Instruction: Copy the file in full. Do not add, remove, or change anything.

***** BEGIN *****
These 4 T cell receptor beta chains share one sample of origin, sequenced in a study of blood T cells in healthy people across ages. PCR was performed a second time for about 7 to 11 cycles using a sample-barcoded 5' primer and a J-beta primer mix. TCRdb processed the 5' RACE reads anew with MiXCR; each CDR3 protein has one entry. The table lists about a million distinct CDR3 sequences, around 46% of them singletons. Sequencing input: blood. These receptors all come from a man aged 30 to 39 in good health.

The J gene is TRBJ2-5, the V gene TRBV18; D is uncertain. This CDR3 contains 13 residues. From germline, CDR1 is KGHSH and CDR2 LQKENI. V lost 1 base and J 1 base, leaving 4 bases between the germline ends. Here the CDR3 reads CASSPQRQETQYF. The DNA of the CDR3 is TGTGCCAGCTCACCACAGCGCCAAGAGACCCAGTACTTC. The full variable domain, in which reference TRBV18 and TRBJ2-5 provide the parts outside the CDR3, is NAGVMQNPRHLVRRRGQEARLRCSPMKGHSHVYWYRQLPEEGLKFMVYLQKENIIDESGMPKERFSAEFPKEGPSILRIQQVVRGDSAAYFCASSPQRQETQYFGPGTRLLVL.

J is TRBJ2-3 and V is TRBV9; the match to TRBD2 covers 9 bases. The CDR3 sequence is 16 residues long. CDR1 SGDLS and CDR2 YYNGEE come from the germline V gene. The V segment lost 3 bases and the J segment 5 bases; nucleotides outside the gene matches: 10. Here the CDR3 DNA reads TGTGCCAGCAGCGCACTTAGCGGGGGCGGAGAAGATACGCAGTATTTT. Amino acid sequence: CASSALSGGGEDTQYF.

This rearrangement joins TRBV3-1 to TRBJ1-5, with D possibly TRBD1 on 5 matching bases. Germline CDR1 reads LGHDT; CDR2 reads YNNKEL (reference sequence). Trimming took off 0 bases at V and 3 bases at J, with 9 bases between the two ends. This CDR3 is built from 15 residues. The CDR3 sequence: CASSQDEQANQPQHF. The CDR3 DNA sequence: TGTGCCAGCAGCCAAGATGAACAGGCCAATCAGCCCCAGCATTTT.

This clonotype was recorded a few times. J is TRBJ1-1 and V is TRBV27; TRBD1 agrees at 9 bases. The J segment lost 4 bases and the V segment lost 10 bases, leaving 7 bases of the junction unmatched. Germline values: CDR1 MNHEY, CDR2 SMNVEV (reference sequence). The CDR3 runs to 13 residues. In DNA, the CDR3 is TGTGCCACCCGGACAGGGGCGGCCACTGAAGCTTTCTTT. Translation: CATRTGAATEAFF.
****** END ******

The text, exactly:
These 4 T cell receptor beta chains share one sample of origin, sequenced in a study of blood T cells in healthy people across ages. PCR was performed a second time for about 7 to 11 cycles using a sample-barcoded 5' primer and a J-beta primer mix. TCRdb processed the 5' RACE reads anew with MiXCR; each CDR3 protein has one entry. The table lists about a million distinct CDR3 sequences, around 46% of them singletons. Sequencing input: blood. These receptors all come from a man aged 30 to 39 in good health.

The J gene is TRBJ2-5, the V gene TRBV18; D is uncertain. This CDR3 contains 13 residues. From germline, CDR1 is KGHSH and CDR2 LQKENI. V lost 1 base and J 1 base, leaving 4 bases between the germline ends. Here the CDR3 reads CASSPQRQETQYF. The DNA of the CDR3 is TGTGCCAGCTCACCACAGCGCCAAGAGACCCAGTACTTC. The full variable domain, in which reference TRBV18 and TRBJ2-5 provide the parts outside the CDR3, is NAGVMQNPRHLVRRRGQEARLRCSPMKGHSHVYWYRQLPEEGLKFMVYLQKENIIDESGMPKERFSAEFPKEGPSILRIQQVVRGDSAAYFCASSPQRQETQYFGPGTRLLVL.

J is TRBJ2-3 and V is TRBV9; the match to TRBD2 covers 9 bases. The CDR3 sequence is 16 residues long. CDR1 SGDLS and CDR2 YYNGEE come from the germline V gene. The V segment lost 3 bases and the J segment 5 bases; nucleotides outside the gene matches: 10. Here the CDR3 DNA reads TGTGCCAGCAGCGCACTTAGCGGGGGCGGAGAAGATACGCAGTATTTT. Amino acid sequence: CASSALSGGGEDTQYF.

This rearrangement joins TRBV3-1 to TRBJ1-5, with D possibly TRBD1 on 5 matching bases. Germline CDR1 reads LGHDT; CDR2 reads YNNKEL (reference sequence). Trimming took off 0 bases at V and 3 bases at J, with 9 bases between the two ends. This CDR3 is built from 15 residues. The CDR3 sequence: CASSQDEQANQPQHF. The CDR3 DNA sequence: TGTGCCAGCAGCCAAGATGAACAGGCCAATCAGCCCCAGCATTTT.

This clonotype was recorded a few times. J is TRBJ1-1 and V is TRBV27; TRBD1 agrees at 9 bases. The J segment lost 4 bases and the V segment lost 10 bases, leaving 7 bases of the junction unmatched. Germline values: CDR1 MNHEY, CDR2 SMNVEV (reference sequence). The CDR3 runs to 13 residues. In DNA, the CDR3 is TGTGCCACCCGGACAGGGGCGGCCACTGAAGCTTTCTTT. Translation: CATRTGAATEAFF.